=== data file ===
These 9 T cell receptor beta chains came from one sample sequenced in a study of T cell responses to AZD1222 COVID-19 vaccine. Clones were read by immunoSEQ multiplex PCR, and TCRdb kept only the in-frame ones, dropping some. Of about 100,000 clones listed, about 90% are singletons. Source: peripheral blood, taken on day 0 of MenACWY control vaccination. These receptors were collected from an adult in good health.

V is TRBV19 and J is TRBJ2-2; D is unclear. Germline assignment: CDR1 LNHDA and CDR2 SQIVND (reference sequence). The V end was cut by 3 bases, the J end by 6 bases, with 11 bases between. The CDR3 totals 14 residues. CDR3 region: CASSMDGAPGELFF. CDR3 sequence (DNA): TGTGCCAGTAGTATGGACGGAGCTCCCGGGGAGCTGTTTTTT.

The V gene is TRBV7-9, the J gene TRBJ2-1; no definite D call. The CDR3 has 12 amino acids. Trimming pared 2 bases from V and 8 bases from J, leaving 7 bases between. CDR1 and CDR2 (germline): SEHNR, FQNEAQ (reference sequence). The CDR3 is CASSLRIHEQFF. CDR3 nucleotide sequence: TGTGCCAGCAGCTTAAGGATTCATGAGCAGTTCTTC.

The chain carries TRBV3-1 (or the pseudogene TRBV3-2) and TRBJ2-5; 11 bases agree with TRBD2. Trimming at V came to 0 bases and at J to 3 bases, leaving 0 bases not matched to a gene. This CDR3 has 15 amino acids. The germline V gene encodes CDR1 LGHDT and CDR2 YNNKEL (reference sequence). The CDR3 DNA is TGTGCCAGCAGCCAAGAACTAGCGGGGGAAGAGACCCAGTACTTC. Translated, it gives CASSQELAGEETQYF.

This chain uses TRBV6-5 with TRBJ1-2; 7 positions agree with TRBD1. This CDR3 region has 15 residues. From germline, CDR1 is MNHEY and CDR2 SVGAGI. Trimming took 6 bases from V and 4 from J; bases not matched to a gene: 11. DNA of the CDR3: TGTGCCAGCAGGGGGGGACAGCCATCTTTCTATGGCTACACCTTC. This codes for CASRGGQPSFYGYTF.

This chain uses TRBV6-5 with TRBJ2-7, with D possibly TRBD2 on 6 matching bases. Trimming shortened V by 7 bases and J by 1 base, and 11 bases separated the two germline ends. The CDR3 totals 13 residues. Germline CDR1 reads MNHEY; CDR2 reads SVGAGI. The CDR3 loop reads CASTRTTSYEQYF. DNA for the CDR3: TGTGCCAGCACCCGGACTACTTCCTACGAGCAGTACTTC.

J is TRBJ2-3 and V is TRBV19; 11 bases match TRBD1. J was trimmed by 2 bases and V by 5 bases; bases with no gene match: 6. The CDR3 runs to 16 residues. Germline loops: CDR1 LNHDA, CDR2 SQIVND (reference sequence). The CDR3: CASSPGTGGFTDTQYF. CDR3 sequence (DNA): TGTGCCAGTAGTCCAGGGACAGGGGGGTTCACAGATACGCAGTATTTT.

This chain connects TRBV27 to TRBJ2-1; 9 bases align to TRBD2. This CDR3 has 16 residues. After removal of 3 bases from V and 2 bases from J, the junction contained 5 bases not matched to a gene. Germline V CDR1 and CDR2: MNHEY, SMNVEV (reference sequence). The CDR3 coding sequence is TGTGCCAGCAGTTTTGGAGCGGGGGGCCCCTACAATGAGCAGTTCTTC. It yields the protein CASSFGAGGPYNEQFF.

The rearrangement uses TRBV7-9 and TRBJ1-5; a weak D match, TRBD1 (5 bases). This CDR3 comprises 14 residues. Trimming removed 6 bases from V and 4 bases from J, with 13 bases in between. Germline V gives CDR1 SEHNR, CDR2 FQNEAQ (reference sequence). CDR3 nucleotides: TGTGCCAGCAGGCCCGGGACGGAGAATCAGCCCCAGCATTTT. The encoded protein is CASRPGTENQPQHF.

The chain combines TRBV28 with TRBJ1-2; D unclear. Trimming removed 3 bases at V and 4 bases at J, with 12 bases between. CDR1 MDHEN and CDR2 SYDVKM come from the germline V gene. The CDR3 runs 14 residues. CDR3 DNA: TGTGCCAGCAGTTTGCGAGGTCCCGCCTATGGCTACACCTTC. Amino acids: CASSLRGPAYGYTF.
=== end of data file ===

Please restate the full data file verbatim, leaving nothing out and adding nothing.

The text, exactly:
These 9 T cell receptor beta chains came from one sample sequenced in a study of T cell responses to AZD1222 COVID-19 vaccine. Clones were read by immunoSEQ multiplex PCR, and TCRdb kept only the in-frame ones, dropping some. Of about 100,000 clones listed, about 90% are singletons. Source: peripheral blood, taken on day 0 of MenACWY control vaccination. These receptors were collected from an adult in good health.

V is TRBV19 and J is TRBJ2-2; D is unclear. Germline assignment: CDR1 LNHDA and CDR2 SQIVND (reference sequence). The V end was cut by 3 bases, the J end by 6 bases, with 11 bases between. The CDR3 totals 14 residues. CDR3 region: CASSMDGAPGELFF. CDR3 sequence (DNA): TGTGCCAGTAGTATGGACGGAGCTCCCGGGGAGCTGTTTTTT.

The V gene is TRBV7-9, the J gene TRBJ2-1; no definite D call. The CDR3 has 12 amino acids. Trimming pared 2 bases from V and 8 bases from J, leaving 7 bases between. CDR1 and CDR2 (germline): SEHNR, FQNEAQ (reference sequence). The CDR3 is CASSLRIHEQFF. CDR3 nucleotide sequence: TGTGCCAGCAGCTTAAGGATTCATGAGCAGTTCTTC.

The chain carries TRBV3-1 (or the pseudogene TRBV3-2) and TRBJ2-5; 11 bases agree with TRBD2. Trimming at V came to 0 bases and at J to 3 bases, leaving 0 bases not matched to a gene. This CDR3 has 15 amino acids. The germline V gene encodes CDR1 LGHDT and CDR2 YNNKEL (reference sequence). The CDR3 DNA is TGTGCCAGCAGCCAAGAACTAGCGGGGGAAGAGACCCAGTACTTC. Translated, it gives CASSQELAGEETQYF.

This chain uses TRBV6-5 with TRBJ1-2; 7 positions agree with TRBD1. This CDR3 region has 15 residues. From germline, CDR1 is MNHEY and CDR2 SVGAGI. Trimming took 6 bases from V and 4 from J; bases not matched to a gene: 11. DNA of the CDR3: TGTGCCAGCAGGGGGGGACAGCCATCTTTCTATGGCTACACCTTC. This codes for CASRGGQPSFYGYTF.

This chain uses TRBV6-5 with TRBJ2-7, with D possibly TRBD2 on 6 matching bases. Trimming shortened V by 7 bases and J by 1 base, and 11 bases separated the two germline ends. The CDR3 totals 13 residues. Germline CDR1 reads MNHEY; CDR2 reads SVGAGI. The CDR3 loop reads CASTRTTSYEQYF. DNA for the CDR3: TGTGCCAGCACCCGGACTACTTCCTACGAGCAGTACTTC.

J is TRBJ2-3 and V is TRBV19; 11 bases match TRBD1. J was trimmed by 2 bases and V by 5 bases; bases with no gene match: 6. The CDR3 runs to 16 residues. Germline loops: CDR1 LNHDA, CDR2 SQIVND (reference sequence). The CDR3: CASSPGTGGFTDTQYF. CDR3 sequence (DNA): TGTGCCAGTAGTCCAGGGACAGGGGGGTTCACAGATACGCAGTATTTT.

This chain connects TRBV27 to TRBJ2-1; 9 bases align to TRBD2. This CDR3 has 16 residues. After removal of 3 bases from V and 2 bases from J, the junction contained 5 bases not matched to a gene. Germline V CDR1 and CDR2: MNHEY, SMNVEV (reference sequence). The CDR3 coding sequence is TGTGCCAGCAGTTTTGGAGCGGGGGGCCCCTACAATGAGCAGTTCTTC. It yields the protein CASSFGAGGPYNEQFF.

The rearrangement uses TRBV7-9 and TRBJ1-5; a weak D match, TRBD1 (5 bases). This CDR3 comprises 14 residues. Trimming removed 6 bases from V and 4 bases from J, with 13 bases in between. Germline V gives CDR1 SEHNR, CDR2 FQNEAQ (reference sequence). CDR3 nucleotides: TGTGCCAGCAGGCCCGGGACGGAGAATCAGCCCCAGCATTTT. The encoded protein is CASRPGTENQPQHF.

The chain combines TRBV28 with TRBJ1-2; D unclear. Trimming removed 3 bases at V and 4 bases at J, with 12 bases between. CDR1 MDHEN and CDR2 SYDVKM come from the germline V gene. The CDR3 runs 14 residues. CDR3 DNA: TGTGCCAGCAGTTTGCGAGGTCCCGCCTATGGCTACACCTTC. Amino acids: CASSLRGPAYGYTF.